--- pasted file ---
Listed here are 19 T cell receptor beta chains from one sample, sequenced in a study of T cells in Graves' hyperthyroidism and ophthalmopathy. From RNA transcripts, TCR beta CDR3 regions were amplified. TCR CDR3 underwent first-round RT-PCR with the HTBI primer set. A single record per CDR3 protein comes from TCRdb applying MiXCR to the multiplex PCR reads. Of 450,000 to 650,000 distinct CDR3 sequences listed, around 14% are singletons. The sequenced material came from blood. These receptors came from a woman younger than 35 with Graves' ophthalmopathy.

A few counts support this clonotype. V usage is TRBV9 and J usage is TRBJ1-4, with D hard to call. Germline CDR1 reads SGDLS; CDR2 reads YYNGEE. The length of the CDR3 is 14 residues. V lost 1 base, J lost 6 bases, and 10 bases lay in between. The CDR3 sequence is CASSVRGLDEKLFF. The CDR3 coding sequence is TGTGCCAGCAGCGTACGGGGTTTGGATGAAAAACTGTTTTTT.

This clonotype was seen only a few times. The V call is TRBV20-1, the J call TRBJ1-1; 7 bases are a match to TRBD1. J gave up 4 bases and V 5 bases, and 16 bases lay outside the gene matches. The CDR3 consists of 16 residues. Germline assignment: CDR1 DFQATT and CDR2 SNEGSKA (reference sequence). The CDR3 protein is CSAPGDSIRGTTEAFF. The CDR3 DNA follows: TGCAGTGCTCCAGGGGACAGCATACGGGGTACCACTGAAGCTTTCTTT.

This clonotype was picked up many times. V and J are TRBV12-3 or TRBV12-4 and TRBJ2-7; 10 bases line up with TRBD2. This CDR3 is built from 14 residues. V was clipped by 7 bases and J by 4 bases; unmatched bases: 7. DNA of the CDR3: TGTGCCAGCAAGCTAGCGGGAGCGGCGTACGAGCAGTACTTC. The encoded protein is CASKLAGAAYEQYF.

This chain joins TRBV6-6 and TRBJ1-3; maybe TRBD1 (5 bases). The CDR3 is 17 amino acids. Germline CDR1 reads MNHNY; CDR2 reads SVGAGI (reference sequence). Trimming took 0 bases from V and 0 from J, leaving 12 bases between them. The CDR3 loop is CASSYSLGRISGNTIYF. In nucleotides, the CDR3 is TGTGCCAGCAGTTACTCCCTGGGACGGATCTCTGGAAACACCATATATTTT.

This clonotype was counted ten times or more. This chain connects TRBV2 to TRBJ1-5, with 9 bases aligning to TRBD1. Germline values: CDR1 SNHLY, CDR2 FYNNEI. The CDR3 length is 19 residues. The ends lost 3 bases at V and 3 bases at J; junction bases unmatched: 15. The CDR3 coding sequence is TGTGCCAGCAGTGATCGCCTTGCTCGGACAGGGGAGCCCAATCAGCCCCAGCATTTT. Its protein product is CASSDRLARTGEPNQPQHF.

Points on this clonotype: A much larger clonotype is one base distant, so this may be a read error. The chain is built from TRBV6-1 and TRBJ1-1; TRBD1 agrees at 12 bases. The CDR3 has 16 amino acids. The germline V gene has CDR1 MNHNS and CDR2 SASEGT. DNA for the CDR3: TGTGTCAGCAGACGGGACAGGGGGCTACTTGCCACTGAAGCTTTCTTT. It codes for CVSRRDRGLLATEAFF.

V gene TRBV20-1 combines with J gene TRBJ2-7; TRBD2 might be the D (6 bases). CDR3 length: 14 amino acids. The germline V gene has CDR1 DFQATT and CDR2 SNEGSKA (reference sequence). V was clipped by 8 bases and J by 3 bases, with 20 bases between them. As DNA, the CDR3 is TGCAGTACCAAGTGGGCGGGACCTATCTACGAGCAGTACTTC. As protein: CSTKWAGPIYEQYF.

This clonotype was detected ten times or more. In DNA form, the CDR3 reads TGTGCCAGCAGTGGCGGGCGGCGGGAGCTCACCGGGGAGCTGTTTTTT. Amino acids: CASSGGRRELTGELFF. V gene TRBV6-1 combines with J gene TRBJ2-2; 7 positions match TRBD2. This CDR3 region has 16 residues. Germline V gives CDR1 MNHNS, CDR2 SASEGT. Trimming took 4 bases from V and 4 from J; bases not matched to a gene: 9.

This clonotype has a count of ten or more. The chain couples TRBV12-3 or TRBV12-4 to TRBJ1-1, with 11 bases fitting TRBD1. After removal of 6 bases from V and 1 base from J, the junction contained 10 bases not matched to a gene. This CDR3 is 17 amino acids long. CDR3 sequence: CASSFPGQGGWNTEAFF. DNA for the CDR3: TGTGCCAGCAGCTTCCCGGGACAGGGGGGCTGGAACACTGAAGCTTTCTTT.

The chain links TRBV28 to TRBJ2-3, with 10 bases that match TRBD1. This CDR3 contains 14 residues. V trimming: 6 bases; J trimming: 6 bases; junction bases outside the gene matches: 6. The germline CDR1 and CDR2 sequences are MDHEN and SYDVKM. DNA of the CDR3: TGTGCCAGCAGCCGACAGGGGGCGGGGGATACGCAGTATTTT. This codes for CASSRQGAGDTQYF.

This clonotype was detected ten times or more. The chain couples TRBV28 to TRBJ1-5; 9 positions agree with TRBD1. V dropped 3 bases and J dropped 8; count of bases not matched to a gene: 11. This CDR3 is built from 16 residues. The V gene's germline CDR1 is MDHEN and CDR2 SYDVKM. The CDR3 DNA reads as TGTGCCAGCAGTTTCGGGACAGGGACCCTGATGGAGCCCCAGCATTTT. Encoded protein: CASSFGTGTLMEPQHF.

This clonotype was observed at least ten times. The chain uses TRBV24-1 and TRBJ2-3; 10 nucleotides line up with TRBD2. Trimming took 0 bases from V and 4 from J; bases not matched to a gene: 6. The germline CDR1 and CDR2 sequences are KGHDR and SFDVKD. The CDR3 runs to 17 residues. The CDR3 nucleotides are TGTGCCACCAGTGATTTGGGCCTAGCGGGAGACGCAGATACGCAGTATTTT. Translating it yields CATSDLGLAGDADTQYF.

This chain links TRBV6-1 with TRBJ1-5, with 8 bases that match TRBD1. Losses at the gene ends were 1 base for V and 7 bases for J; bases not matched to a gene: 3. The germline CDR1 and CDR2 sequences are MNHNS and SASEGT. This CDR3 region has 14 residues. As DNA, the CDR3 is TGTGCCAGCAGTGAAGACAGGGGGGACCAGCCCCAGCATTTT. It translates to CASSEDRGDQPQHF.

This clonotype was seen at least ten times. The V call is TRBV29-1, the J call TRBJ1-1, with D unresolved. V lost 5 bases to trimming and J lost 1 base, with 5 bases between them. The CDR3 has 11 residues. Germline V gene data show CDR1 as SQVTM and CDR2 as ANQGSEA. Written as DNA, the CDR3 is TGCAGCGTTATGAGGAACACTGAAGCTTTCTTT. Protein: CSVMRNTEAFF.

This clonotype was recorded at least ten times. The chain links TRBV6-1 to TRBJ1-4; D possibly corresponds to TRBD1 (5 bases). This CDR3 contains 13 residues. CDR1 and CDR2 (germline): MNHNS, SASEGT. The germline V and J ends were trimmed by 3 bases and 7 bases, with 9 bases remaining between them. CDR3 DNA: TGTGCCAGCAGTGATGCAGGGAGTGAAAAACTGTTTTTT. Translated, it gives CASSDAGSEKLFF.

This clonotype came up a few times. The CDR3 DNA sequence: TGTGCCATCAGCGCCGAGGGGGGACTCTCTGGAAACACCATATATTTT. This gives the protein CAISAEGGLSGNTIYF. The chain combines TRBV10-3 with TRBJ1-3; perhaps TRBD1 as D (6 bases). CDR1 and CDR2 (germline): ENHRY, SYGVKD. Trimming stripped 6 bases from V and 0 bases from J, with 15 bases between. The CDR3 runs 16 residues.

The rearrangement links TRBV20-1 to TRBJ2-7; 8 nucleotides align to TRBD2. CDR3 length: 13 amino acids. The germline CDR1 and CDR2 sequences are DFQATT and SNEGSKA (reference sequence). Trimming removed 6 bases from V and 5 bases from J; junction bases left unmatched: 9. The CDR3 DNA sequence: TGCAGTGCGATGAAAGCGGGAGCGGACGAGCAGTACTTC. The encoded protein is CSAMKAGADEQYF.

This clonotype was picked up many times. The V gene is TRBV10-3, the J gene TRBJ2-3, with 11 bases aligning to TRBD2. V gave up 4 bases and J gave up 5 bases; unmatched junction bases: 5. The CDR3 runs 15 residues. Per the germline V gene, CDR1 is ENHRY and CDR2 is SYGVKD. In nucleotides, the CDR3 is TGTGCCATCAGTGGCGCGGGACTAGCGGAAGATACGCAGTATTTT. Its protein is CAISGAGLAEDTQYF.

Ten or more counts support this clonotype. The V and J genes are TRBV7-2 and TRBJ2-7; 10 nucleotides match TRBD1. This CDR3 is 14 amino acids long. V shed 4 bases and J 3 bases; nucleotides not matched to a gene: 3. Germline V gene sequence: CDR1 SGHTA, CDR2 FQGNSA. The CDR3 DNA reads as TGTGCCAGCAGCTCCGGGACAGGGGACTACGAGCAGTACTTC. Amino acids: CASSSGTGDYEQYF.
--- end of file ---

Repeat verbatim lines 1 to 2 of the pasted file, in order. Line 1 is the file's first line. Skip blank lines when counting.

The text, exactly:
Listed here are 19 T cell receptor beta chains from one sample, sequenced in a study of T cells in Graves' hyperthyroidism and ophthalmopathy. From RNA transcripts, TCR beta CDR3 regions were amplified. TCR CDR3 underwent first-round RT-PCR with the HTBI primer set. A single record per CDR3 protein comes from TCRdb applying MiXCR to the multiplex PCR reads. Of 450,000 to 650,000 distinct CDR3 sequences listed, around 14% are singletons. The sequenced material came from blood. These receptors came from a woman younger than 35 with Graves' ophthalmopathy.

A few counts support this clonotype. V usage is TRBV9 and J usage is TRBJ1-4, with D hard to call. Germline CDR1 reads SGDLS; CDR2 reads YYNGEE. The length of the CDR3 is 14 residues. V lost 1 base, J lost 6 bases, and 10 bases lay in between. The CDR3 sequence is CASSVRGLDEKLFF. The CDR3 coding sequence is TGTGCCAGCAGCGTACGGGGTTTGGATGAAAAACTGTTTTTT.